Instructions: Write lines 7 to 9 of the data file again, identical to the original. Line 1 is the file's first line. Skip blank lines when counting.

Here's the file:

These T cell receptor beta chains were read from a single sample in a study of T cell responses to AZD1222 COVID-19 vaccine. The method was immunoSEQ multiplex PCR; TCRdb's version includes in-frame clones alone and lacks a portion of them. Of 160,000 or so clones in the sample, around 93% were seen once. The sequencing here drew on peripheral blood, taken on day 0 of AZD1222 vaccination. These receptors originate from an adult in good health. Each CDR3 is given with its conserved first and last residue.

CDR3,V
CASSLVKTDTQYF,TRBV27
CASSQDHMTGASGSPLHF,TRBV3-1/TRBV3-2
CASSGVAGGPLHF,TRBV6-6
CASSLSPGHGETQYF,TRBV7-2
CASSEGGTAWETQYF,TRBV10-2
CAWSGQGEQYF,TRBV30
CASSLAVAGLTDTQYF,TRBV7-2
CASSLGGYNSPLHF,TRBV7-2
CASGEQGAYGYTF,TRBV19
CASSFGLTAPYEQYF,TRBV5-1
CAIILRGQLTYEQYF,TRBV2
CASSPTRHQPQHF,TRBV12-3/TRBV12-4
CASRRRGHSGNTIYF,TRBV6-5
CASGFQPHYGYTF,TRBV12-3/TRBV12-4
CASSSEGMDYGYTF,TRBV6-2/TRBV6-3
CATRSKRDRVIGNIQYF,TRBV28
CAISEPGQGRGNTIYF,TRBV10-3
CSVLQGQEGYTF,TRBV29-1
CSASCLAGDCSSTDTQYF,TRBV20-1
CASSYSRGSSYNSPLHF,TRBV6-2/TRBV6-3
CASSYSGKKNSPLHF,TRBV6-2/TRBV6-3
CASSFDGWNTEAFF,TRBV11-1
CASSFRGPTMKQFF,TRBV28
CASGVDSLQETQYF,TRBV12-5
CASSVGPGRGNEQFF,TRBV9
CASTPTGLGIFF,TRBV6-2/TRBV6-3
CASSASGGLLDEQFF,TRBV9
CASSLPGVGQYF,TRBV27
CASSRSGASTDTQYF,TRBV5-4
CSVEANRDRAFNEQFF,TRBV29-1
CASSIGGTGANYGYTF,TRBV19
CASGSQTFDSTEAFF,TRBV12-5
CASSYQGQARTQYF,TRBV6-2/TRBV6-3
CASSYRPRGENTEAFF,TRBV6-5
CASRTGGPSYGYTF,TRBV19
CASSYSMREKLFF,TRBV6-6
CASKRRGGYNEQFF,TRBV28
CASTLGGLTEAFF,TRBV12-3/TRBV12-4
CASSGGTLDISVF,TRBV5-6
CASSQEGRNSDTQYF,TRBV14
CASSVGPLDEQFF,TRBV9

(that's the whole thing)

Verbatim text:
CASSEGGTAWETQYF,TRBV10-2
CAWSGQGEQYF,TRBV30
CASSLAVAGLTDTQYF,TRBV7-2